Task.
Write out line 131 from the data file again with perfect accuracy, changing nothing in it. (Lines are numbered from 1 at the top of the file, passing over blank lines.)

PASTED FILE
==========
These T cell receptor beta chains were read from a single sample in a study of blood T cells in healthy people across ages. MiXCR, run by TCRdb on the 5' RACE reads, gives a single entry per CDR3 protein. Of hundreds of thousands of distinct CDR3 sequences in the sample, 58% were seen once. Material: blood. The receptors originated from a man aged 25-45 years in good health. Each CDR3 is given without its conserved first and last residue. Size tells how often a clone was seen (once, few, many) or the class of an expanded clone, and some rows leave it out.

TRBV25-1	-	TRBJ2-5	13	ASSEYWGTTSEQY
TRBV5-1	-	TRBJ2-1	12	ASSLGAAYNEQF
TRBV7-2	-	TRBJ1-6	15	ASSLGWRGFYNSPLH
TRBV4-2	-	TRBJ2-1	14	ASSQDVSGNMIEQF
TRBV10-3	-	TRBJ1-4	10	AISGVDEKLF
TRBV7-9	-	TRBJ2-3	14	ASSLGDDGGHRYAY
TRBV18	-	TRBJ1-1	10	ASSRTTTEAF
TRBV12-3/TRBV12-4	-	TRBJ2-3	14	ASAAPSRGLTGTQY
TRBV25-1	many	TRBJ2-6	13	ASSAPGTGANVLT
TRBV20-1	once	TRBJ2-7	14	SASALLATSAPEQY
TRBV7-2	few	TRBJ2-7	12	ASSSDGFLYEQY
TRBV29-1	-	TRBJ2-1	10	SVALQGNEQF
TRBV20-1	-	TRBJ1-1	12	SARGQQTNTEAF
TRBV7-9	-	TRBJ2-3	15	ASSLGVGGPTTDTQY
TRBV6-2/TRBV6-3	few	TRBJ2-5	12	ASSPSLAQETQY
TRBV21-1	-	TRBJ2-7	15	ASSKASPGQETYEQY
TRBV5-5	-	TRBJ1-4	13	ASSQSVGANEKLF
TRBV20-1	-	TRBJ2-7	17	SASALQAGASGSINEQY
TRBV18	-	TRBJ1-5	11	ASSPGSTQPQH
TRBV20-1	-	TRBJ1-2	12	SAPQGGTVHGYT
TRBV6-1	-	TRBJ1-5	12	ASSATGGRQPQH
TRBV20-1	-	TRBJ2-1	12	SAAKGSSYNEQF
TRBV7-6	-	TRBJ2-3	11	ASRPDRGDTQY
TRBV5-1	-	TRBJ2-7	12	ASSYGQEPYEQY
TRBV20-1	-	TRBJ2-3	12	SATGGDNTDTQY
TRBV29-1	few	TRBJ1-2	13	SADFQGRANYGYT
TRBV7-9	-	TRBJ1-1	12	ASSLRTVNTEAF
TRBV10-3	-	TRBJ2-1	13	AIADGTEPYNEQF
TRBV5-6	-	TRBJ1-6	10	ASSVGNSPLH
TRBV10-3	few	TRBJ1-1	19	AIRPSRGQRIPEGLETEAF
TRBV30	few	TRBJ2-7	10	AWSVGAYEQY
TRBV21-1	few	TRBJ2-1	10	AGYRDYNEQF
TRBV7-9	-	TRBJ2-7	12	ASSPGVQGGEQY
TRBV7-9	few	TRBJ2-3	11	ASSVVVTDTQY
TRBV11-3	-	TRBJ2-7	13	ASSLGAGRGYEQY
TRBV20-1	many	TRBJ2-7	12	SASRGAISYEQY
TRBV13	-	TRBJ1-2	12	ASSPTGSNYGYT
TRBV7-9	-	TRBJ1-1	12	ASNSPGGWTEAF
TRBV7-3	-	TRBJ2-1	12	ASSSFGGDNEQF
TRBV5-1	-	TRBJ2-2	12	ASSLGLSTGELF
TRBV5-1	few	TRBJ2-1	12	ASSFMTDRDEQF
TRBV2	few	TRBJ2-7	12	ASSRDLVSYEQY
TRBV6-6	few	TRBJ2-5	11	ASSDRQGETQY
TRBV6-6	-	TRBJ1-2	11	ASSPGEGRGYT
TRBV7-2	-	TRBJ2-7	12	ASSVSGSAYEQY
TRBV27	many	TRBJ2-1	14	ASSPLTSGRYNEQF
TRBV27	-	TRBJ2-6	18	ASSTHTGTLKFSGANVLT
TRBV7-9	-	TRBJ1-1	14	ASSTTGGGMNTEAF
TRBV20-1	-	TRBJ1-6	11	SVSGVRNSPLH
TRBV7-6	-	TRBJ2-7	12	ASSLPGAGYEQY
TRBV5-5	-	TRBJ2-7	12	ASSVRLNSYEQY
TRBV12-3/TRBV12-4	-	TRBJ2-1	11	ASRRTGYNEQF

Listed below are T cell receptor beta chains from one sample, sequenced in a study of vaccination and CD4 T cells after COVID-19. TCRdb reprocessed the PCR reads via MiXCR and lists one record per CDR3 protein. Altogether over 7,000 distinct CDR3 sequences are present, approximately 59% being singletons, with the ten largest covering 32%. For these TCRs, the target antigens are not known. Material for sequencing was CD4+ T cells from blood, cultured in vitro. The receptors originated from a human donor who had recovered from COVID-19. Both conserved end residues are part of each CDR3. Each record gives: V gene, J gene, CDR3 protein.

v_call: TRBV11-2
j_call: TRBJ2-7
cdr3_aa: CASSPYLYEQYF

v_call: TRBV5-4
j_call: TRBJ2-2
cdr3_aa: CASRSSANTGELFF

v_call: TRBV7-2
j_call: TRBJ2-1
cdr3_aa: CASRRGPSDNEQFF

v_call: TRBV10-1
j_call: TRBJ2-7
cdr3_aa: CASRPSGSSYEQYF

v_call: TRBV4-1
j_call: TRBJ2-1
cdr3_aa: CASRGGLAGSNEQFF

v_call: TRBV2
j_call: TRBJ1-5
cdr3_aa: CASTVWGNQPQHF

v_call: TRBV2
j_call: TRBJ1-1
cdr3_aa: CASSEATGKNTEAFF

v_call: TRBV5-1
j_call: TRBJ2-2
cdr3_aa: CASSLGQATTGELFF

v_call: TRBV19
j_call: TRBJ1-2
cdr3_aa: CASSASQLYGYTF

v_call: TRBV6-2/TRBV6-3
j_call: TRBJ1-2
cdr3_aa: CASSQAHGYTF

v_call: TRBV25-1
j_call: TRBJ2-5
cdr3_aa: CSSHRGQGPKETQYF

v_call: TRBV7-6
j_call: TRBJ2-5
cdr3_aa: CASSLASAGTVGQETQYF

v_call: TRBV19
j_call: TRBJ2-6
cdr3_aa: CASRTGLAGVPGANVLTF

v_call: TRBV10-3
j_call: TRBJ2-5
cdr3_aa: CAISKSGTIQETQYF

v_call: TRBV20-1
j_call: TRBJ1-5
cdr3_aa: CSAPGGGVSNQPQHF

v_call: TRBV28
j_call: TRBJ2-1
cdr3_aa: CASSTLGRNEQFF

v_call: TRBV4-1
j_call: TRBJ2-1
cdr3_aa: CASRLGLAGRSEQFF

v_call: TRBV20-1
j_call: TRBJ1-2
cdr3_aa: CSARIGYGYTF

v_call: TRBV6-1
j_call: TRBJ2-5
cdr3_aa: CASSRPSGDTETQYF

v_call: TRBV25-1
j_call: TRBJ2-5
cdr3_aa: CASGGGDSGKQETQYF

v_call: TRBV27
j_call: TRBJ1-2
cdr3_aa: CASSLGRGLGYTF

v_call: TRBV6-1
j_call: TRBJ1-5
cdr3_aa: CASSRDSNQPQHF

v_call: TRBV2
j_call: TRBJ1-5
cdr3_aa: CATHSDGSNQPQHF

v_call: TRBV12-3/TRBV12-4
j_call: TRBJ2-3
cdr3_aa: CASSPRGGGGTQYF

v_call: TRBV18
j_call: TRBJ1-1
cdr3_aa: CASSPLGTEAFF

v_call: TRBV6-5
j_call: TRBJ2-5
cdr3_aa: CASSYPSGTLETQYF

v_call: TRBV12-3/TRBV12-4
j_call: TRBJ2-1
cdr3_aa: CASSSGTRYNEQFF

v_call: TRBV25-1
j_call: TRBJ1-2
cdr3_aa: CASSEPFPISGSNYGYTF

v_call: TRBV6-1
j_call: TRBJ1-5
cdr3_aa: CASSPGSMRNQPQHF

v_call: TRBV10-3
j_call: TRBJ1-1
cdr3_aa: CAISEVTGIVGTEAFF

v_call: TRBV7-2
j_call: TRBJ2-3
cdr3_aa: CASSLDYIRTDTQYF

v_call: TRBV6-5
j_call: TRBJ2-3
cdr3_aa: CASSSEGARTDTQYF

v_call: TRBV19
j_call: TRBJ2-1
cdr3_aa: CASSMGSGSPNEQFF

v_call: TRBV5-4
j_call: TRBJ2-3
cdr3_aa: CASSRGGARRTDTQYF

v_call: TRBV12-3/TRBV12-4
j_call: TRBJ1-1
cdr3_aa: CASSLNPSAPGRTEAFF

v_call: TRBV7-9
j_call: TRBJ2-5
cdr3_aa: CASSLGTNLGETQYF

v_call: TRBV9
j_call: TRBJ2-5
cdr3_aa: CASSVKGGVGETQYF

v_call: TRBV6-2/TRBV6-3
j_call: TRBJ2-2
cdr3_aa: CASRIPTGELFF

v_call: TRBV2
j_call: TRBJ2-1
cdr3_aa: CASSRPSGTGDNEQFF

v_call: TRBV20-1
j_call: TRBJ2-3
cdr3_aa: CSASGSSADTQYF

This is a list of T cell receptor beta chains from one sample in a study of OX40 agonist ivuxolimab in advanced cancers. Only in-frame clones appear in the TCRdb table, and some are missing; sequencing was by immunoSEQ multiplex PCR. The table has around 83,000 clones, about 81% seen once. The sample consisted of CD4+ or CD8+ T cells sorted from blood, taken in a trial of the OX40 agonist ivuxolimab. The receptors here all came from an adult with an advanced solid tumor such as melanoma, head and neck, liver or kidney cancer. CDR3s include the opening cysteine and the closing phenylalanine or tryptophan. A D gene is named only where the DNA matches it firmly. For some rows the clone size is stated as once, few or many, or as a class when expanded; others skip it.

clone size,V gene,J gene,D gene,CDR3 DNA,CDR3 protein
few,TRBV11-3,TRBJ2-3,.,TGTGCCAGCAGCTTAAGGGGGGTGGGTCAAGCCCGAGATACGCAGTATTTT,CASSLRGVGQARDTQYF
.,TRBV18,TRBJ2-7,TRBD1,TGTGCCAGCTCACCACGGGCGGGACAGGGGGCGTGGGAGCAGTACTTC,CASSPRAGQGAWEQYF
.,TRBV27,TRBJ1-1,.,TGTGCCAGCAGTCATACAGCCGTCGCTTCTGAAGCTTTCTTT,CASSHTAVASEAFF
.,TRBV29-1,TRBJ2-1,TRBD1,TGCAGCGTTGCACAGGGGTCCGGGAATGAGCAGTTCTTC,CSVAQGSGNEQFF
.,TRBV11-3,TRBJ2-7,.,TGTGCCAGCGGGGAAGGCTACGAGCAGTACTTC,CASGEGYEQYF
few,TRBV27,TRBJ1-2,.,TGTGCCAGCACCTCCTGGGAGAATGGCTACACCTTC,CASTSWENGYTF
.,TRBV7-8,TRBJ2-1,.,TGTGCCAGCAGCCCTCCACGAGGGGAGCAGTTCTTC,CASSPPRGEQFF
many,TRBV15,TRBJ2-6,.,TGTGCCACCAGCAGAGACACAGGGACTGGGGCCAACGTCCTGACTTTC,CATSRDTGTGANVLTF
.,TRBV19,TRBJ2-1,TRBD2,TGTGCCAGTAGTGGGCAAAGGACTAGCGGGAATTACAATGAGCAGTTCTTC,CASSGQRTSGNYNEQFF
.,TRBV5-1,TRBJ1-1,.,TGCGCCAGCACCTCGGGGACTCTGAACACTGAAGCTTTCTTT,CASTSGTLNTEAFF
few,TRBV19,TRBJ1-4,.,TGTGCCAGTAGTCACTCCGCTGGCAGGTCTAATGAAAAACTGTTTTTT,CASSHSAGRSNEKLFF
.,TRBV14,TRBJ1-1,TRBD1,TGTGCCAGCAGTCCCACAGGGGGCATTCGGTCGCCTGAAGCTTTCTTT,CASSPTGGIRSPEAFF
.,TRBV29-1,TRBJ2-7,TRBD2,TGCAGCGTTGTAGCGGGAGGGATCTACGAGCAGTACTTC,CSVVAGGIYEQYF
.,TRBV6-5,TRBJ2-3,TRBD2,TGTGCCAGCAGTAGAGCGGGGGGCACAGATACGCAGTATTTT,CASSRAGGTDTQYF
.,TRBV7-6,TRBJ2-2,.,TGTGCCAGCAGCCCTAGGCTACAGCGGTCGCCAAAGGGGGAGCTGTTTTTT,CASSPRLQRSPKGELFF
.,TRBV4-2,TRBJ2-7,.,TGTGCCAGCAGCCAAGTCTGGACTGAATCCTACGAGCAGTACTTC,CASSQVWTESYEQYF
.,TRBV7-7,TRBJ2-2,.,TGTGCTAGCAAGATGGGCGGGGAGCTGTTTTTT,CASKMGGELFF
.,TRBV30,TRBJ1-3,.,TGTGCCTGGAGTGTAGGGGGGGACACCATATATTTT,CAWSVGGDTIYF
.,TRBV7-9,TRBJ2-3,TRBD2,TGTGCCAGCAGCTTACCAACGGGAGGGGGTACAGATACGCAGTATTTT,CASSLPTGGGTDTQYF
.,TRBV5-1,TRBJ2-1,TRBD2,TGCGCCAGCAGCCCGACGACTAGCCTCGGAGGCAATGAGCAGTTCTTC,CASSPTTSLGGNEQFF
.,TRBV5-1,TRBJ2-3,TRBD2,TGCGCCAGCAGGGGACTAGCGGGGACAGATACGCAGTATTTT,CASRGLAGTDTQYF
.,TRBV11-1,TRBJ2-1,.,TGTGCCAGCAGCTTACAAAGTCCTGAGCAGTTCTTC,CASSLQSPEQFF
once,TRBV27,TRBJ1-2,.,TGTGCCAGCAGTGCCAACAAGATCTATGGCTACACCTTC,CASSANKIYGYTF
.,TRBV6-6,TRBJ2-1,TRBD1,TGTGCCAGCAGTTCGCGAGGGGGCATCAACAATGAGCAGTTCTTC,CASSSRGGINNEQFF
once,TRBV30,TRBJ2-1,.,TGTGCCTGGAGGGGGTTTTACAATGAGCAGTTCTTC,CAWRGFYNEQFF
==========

j_call: TRBJ2-5